COVID-19 has affected the world in an unprecedented manner and young people from diverse communities continue to face countless mental, physical and economical challenges.
To better understand these impacts and shine a light on young people’s vital role in the pandemic recovery, “Youth Specific Livelihood Impacts and Responses to COVID-19”, – Youth-Led research in Indonesia and Nepal was conducted by Restless Development in partnership with the University of Cambridge and support from the Asian Development Bank (ADB).
The research findings seek to help the Non-Government Organizations (NGOs), government and private sectors to understand the real-time impact of the COVID-19 crisis among young people and inform recovery efforts based on community-level insight.
10 Young Rapporteurs and 100 Diary Writers from Indonesia and Nepal were recruited based on five livelihood-based clusters: Migrant Waste Pickers, Young NEET (Not in Education, Employment or Training) Mothers, Health Workers, LGBTIQ (Nepal)/ People with Disability (Indonesia) and Low-level Tourism Workers.
Young NEET Mothers.
Job loss and unemployment, financial burden, slow-down of businesses, disruption in health services, decrease in the hospital check-up frequency due to fear of infections, and additional responsibility of taking care of children due to school closures were the key impacts of the COVID-19 pandemic faced by the young NEET mothers in Indonesia and Nepal.
“Being engaged in the ADB project as a diary writer has supported me to acknowledge my potential and supported me to learn how to use the internet, and partake in virtual calls.” – Diary Writer
During the difficult time brought by the COVID-19 pandemic, support from friends and families and the arrival of vaccines provided me hope.
The pandemic stunned the tourism industry worldwide leading to unemployment among low-level trekkers and tourism workers who are entirely dependent on the industry.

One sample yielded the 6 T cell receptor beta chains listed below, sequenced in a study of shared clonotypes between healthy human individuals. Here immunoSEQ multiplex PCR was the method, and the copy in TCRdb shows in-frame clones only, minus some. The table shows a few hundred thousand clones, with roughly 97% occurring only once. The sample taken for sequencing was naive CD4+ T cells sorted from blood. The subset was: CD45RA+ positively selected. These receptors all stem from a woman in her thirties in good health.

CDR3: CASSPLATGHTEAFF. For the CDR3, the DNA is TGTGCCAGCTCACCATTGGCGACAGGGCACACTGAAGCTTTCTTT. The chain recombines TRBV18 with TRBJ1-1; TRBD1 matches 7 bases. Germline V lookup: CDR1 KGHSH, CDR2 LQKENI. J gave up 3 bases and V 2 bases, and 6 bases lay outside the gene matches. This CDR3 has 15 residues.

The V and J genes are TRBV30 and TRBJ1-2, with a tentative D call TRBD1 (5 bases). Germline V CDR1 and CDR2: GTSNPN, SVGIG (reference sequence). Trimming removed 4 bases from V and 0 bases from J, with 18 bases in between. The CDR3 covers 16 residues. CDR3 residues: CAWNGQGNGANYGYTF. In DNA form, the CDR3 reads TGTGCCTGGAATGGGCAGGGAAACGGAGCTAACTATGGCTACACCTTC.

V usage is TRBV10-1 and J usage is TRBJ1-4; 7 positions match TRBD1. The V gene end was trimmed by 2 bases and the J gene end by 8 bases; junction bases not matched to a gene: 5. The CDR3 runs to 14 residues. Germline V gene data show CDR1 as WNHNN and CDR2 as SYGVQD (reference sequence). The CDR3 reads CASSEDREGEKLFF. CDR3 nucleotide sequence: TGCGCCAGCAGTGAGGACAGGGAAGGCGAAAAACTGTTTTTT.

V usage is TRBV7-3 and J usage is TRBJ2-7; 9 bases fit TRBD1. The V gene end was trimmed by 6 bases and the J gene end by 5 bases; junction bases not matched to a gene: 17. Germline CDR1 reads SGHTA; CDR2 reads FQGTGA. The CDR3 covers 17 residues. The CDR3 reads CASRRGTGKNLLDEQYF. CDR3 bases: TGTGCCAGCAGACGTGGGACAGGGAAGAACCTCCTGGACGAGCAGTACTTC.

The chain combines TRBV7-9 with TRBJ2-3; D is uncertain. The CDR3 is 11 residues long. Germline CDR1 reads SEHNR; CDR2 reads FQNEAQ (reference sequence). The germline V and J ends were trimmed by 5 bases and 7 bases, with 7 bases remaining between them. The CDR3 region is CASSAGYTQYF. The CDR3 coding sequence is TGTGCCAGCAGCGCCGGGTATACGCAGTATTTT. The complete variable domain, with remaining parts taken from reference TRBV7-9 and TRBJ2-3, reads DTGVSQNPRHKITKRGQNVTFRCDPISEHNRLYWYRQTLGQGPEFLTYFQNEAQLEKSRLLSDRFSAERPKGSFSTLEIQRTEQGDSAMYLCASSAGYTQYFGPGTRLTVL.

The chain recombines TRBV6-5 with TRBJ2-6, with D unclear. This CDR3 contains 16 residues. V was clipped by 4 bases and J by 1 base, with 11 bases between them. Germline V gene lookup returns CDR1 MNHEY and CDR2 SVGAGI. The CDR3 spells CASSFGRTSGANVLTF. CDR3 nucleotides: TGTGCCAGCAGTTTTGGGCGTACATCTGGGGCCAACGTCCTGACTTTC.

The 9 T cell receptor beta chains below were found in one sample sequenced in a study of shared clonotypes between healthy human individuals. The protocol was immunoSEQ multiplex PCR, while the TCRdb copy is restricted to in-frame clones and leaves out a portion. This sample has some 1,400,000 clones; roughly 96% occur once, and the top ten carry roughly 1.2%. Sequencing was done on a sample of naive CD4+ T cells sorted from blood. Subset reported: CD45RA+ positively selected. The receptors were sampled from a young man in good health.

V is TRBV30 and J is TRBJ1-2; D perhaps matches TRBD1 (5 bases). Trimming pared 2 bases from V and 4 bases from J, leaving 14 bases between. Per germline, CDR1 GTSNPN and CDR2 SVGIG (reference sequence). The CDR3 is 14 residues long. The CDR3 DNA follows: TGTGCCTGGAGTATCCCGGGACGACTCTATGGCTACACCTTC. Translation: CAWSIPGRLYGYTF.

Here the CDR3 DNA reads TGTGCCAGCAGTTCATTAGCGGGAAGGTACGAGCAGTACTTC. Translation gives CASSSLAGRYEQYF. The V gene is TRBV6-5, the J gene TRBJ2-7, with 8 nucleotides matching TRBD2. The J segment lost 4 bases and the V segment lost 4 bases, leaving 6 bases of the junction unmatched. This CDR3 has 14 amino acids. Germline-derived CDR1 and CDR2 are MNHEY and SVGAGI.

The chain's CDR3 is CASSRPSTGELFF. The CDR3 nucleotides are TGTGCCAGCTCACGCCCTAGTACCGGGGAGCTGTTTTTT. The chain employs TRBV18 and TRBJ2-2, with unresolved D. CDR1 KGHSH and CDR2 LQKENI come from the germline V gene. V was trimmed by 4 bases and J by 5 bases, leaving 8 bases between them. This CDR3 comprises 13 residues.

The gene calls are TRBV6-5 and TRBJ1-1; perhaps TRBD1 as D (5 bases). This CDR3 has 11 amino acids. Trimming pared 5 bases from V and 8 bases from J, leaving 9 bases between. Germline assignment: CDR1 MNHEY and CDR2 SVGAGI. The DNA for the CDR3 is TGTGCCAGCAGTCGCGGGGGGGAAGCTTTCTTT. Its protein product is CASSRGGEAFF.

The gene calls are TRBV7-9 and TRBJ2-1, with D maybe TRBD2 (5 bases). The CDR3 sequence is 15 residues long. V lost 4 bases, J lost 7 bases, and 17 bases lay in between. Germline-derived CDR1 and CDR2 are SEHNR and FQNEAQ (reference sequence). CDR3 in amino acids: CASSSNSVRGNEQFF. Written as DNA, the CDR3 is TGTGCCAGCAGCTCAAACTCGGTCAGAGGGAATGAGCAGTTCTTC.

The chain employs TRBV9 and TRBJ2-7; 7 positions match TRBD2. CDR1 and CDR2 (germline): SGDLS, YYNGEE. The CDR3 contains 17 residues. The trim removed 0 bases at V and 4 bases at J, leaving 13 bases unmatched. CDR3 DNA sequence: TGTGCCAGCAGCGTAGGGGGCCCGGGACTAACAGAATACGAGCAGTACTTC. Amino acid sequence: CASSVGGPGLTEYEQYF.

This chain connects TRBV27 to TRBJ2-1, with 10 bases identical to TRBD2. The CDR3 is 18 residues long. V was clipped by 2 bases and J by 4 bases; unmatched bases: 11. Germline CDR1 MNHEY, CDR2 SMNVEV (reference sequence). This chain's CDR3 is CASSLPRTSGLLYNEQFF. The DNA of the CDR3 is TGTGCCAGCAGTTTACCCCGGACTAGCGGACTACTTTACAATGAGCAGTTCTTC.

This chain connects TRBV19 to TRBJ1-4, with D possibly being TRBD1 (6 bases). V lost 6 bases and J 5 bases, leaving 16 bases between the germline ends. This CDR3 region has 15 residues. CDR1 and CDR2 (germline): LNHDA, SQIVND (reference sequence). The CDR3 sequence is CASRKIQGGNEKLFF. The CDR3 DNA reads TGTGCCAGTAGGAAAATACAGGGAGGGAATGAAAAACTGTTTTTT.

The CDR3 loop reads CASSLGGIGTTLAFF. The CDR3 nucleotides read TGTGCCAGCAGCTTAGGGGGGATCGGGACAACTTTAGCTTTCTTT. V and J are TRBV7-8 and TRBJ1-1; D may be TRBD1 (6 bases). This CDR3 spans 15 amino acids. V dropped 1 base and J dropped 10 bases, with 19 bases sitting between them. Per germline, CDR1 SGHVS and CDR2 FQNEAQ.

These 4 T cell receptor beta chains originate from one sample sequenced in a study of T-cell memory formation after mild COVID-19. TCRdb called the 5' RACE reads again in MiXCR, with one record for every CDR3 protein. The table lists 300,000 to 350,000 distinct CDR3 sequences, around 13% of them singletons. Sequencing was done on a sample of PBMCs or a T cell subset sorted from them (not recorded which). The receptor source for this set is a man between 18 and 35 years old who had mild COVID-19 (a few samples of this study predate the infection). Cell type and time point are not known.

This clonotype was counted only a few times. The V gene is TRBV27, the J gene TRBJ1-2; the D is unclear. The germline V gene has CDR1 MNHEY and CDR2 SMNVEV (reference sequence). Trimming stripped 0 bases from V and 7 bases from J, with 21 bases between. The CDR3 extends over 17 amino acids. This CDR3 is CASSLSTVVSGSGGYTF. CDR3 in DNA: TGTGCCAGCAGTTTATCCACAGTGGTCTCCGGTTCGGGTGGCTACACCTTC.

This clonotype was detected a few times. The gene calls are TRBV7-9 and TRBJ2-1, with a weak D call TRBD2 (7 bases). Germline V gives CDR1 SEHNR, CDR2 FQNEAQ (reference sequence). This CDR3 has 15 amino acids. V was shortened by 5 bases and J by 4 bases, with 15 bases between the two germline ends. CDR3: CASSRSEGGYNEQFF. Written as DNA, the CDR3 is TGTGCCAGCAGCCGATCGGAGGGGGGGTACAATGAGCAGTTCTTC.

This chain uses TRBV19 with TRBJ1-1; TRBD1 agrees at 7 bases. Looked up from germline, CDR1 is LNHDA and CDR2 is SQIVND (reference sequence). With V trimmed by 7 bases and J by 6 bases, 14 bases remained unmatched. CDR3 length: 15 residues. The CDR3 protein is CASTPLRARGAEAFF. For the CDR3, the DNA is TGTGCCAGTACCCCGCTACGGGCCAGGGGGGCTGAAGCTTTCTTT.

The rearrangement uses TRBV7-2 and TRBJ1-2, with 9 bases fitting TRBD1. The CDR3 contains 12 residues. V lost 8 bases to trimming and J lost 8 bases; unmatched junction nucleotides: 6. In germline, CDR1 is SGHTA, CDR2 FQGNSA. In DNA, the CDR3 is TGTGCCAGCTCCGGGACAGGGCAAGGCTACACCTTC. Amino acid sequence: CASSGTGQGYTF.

They struggled financially. The pandemic compelled the diarists from Bali, a tourism hotspot, to switch their occupations. The situation was no different in Nepal. The diarists were forced to look for other options to sustain their livelihood.
The diary writers in Indonesia and Nepal stressed that the Government had to be proactive to support the industry and respond immediately to minimize the crisis faced by the sectors.
Some diarists reported losing jobs and the subsequent financial struggles had negatively impacted their mental health.
The trekkers seek genuine support from the government as they feel neglected. The government had not paid attention to their situation to the desired extent.
Sona Shrestha, Rapporteur, Nepal
Migrant Waste Pickers.
In Nepal, the prolonged lockdown halted the Migrant Waste Picker’s daily work and many had to rely on other occupations such as farming. Financial struggles led many to take loans in order to meet their daily expenses.
Conversely, the majority of diarists were able to fetch more junk or used goods despite the pandemic in Nepal. Out of them, a few struggled to continue their work due to lockdown.
The majority of the diarists shared, they were looked down upon by their neighbours because people assumed that the virus could spread through the garbage collected by the waste pickers.
The diarist in Nepal stressed it would be good if a large site was managed and the useful goods were utilized in Nepal itself. According to them, this will “open more employment opportunities for waste pickers and also benefit the country financially”.
Further, the diarists in Indonesia shared that the government has yet to contribute significantly in terms of providing social assistance – in the form of basic needs or money.
It is necessary to create a safe working environment for the migrant waste pickers. They should be provided with safety equipment or materials for work and the government should secure their work.
Nisrina, Rapporteur, Indonesia
Health Care Workers.